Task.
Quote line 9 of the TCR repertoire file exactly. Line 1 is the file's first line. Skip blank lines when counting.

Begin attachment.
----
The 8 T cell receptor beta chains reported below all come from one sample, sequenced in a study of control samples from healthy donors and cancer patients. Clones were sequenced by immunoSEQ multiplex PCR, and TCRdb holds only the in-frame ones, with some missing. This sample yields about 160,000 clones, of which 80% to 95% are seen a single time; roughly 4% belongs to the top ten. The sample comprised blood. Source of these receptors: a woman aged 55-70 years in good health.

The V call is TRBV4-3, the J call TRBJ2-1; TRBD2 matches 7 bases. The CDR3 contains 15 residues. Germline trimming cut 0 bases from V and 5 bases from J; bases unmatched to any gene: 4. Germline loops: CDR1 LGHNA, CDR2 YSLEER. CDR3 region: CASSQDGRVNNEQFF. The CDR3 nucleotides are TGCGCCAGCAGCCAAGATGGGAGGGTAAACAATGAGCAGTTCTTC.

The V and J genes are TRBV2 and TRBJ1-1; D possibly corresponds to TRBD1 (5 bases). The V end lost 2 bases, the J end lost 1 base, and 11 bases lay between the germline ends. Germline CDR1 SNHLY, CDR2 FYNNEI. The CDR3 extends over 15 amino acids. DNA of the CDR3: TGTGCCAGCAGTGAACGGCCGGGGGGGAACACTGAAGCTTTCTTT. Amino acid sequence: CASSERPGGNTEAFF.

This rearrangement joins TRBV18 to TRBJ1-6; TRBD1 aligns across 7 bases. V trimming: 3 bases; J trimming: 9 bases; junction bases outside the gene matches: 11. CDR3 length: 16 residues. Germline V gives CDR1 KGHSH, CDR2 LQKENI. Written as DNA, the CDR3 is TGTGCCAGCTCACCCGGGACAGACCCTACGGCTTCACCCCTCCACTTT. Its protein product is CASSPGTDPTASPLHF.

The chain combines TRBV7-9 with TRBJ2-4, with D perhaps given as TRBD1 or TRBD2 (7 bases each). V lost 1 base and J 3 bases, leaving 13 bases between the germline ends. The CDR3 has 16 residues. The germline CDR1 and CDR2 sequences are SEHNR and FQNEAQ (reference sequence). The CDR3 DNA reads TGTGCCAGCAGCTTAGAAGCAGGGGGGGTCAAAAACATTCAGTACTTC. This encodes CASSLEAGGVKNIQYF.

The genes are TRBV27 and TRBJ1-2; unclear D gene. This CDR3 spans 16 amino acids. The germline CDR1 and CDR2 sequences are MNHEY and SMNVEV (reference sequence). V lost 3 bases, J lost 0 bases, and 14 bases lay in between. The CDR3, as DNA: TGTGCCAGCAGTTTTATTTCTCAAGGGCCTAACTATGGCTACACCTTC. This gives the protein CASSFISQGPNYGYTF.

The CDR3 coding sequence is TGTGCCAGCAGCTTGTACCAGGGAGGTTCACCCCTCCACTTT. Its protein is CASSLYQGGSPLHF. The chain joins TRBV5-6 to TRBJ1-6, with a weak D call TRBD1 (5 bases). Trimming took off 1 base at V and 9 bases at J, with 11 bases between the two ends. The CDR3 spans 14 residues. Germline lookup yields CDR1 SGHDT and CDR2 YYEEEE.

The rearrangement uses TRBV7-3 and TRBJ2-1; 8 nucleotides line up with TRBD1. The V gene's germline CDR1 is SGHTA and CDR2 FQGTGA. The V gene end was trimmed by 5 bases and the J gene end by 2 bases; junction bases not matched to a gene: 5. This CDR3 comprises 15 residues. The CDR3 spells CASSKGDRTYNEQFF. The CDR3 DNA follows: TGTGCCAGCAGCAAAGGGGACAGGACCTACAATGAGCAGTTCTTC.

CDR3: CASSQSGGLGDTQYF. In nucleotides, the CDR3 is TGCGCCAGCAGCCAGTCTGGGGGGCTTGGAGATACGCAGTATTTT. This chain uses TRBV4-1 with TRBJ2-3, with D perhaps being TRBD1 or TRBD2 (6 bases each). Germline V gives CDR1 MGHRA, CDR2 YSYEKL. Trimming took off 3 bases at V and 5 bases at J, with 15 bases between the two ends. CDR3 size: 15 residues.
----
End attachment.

CDR3: CASSQSGGLGDTQYF. In nucleotides, the CDR3 is TGCGCCAGCAGCCAGTCTGGGGGGCTTGGAGATACGCAGTATTTT. This chain uses TRBV4-1 with TRBJ2-3, with D perhaps being TRBD1 or TRBD2 (6 bases each). Germline V gives CDR1 MGHRA, CDR2 YSYEKL. Trimming took off 3 bases at V and 5 bases at J, with 15 bases between the two ends. CDR3 size: 15 residues.